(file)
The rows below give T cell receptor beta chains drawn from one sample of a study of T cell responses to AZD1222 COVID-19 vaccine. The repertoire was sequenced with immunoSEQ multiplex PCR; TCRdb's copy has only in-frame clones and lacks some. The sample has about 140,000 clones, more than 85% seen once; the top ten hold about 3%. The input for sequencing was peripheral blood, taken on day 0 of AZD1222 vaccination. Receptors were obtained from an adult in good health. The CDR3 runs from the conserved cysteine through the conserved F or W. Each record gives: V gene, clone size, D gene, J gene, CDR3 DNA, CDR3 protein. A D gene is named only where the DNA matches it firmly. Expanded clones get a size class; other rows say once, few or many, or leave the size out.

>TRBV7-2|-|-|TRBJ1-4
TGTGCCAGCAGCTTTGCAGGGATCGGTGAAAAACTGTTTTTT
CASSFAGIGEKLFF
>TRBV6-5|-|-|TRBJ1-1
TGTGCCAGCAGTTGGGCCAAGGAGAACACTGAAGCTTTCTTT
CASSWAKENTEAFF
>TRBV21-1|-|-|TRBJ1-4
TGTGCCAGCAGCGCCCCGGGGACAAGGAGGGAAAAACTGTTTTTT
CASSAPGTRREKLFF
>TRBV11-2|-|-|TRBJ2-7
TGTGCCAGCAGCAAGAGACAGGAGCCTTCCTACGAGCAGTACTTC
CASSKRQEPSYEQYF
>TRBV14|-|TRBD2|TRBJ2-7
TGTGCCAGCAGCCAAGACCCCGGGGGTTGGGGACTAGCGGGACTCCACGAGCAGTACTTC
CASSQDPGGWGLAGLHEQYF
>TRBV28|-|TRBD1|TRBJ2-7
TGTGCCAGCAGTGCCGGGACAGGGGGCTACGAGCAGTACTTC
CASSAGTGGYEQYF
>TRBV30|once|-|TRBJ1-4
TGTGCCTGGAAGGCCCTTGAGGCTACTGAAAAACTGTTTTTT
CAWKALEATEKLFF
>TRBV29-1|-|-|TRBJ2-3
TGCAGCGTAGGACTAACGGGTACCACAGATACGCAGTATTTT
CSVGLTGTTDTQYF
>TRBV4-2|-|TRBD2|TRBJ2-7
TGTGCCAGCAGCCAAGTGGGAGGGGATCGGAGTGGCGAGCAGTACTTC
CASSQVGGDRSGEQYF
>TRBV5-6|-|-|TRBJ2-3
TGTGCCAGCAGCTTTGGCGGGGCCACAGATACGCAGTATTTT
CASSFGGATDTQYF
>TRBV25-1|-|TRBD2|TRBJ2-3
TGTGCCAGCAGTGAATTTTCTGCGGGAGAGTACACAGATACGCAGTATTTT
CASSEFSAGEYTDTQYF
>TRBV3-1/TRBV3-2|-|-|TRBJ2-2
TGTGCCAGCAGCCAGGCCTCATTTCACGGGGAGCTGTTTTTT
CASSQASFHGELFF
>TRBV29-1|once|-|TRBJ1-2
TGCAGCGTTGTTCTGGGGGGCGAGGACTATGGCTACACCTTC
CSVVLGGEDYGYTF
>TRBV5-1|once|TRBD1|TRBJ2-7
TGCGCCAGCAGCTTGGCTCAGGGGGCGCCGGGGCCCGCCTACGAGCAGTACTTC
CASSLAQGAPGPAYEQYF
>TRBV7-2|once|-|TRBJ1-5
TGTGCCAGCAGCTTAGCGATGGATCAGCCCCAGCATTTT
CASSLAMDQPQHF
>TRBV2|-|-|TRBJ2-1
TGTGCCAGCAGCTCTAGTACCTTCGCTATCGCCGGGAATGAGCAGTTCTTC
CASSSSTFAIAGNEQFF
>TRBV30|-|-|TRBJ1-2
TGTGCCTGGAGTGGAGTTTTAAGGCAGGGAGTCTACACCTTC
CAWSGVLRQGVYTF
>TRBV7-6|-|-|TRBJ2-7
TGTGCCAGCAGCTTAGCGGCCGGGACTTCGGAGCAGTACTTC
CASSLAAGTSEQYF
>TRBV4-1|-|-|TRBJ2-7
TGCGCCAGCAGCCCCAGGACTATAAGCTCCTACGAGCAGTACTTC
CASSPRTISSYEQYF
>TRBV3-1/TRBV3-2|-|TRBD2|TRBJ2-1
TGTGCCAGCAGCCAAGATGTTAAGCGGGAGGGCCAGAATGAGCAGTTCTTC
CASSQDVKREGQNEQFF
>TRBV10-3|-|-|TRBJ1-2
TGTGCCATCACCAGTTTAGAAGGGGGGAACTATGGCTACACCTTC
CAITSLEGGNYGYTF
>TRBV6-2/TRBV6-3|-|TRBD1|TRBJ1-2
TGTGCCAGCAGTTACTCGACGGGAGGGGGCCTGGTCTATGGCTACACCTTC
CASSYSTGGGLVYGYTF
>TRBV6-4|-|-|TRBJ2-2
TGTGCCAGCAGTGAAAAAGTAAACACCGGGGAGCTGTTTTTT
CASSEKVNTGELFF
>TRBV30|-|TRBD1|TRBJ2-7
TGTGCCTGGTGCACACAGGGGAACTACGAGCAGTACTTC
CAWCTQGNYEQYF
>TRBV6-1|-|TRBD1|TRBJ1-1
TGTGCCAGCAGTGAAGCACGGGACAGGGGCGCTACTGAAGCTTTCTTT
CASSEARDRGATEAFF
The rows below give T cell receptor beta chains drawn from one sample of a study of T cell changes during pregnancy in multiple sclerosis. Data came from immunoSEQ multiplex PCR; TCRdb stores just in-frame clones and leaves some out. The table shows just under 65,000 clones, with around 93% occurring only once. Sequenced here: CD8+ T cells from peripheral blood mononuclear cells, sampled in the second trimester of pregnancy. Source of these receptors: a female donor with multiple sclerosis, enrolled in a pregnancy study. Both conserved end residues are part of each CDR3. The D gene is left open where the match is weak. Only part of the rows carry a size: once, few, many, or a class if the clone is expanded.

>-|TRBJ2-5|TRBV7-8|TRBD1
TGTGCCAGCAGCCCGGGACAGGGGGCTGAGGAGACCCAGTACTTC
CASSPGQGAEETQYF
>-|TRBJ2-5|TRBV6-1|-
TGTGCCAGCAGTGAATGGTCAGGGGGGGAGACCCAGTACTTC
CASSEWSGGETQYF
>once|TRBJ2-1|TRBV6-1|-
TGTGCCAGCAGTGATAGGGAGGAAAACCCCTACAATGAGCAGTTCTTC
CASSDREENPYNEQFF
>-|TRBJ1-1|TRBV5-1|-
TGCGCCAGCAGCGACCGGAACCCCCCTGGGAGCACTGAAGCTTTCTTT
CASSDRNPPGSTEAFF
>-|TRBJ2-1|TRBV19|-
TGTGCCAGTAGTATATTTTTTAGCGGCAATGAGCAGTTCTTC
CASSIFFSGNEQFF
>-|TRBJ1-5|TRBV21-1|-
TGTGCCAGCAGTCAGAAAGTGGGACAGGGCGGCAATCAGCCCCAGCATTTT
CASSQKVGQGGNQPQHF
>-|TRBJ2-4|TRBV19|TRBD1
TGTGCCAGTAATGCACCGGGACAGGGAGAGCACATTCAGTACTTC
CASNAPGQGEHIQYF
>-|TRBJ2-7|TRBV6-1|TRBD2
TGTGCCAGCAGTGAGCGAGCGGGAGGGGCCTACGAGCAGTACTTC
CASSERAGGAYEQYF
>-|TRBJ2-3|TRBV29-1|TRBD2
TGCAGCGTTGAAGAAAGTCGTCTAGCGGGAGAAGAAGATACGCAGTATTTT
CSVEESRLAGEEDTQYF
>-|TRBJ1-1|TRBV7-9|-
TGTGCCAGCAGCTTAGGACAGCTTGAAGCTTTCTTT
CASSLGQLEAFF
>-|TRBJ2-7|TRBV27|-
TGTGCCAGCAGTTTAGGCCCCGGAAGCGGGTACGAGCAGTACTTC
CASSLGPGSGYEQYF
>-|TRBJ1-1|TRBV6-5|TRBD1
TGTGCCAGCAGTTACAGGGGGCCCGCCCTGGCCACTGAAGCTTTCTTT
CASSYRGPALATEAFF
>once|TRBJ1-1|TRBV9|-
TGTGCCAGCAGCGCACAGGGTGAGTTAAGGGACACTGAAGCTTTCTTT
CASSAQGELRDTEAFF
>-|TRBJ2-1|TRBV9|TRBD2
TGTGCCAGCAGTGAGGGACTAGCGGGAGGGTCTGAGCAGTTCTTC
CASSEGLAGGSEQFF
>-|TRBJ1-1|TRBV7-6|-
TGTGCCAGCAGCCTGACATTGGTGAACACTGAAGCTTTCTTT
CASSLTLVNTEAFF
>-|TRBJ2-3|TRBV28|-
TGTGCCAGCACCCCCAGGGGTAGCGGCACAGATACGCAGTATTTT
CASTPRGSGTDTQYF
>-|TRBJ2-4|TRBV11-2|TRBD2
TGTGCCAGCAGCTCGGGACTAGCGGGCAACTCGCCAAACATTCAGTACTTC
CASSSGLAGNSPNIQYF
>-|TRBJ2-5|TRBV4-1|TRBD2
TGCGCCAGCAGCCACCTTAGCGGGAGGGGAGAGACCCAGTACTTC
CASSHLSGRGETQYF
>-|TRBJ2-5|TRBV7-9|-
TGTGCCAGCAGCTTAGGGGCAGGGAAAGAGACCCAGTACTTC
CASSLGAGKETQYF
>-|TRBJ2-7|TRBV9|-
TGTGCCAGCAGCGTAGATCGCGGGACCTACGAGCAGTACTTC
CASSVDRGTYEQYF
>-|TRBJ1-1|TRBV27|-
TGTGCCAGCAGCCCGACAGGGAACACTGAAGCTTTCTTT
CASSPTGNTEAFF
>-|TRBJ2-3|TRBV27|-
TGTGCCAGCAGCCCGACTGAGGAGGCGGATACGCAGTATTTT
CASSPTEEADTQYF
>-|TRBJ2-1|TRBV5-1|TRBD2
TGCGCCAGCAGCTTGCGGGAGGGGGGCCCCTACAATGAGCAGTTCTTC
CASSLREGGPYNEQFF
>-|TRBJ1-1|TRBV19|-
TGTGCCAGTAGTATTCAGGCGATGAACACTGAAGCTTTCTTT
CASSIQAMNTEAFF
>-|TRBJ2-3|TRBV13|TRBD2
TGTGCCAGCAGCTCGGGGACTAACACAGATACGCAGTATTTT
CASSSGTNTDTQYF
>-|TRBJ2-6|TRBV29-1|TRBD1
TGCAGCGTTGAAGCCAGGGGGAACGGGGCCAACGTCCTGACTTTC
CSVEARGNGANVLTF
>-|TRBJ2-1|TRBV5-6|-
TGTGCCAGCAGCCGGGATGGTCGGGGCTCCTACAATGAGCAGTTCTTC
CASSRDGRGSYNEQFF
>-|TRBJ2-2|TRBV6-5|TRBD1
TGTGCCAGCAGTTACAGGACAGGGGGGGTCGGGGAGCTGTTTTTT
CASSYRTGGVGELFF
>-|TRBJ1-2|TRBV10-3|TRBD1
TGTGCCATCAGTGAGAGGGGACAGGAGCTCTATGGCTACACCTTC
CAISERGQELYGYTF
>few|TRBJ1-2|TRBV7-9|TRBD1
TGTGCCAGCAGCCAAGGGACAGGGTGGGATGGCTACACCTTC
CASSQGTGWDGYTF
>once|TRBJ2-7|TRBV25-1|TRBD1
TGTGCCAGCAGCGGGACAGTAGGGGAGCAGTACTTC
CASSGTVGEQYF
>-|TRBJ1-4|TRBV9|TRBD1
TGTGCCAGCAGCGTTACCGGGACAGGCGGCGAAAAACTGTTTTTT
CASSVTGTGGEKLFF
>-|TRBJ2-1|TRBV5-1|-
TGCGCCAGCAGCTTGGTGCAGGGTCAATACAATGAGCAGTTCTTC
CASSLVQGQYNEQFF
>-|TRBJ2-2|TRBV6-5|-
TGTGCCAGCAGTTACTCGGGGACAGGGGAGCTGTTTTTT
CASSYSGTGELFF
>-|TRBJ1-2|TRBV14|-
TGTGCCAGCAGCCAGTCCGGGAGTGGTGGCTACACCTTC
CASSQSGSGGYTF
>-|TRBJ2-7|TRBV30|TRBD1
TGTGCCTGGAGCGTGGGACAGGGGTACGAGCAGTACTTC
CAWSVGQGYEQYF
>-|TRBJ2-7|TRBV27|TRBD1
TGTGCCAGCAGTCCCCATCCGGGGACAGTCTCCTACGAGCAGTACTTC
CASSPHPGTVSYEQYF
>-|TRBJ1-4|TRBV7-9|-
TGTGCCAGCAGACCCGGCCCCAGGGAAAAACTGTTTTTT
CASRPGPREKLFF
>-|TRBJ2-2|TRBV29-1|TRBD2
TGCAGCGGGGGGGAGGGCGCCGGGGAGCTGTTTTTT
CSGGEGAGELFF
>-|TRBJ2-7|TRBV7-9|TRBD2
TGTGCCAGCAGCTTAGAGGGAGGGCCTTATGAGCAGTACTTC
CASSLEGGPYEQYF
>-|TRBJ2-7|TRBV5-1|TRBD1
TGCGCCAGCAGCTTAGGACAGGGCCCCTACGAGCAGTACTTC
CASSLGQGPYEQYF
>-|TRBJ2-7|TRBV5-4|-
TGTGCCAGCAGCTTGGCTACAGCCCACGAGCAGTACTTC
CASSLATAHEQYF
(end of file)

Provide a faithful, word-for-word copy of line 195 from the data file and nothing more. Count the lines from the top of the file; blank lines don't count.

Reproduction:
>-|TRBJ2-7|TRBV7-9|TRBD2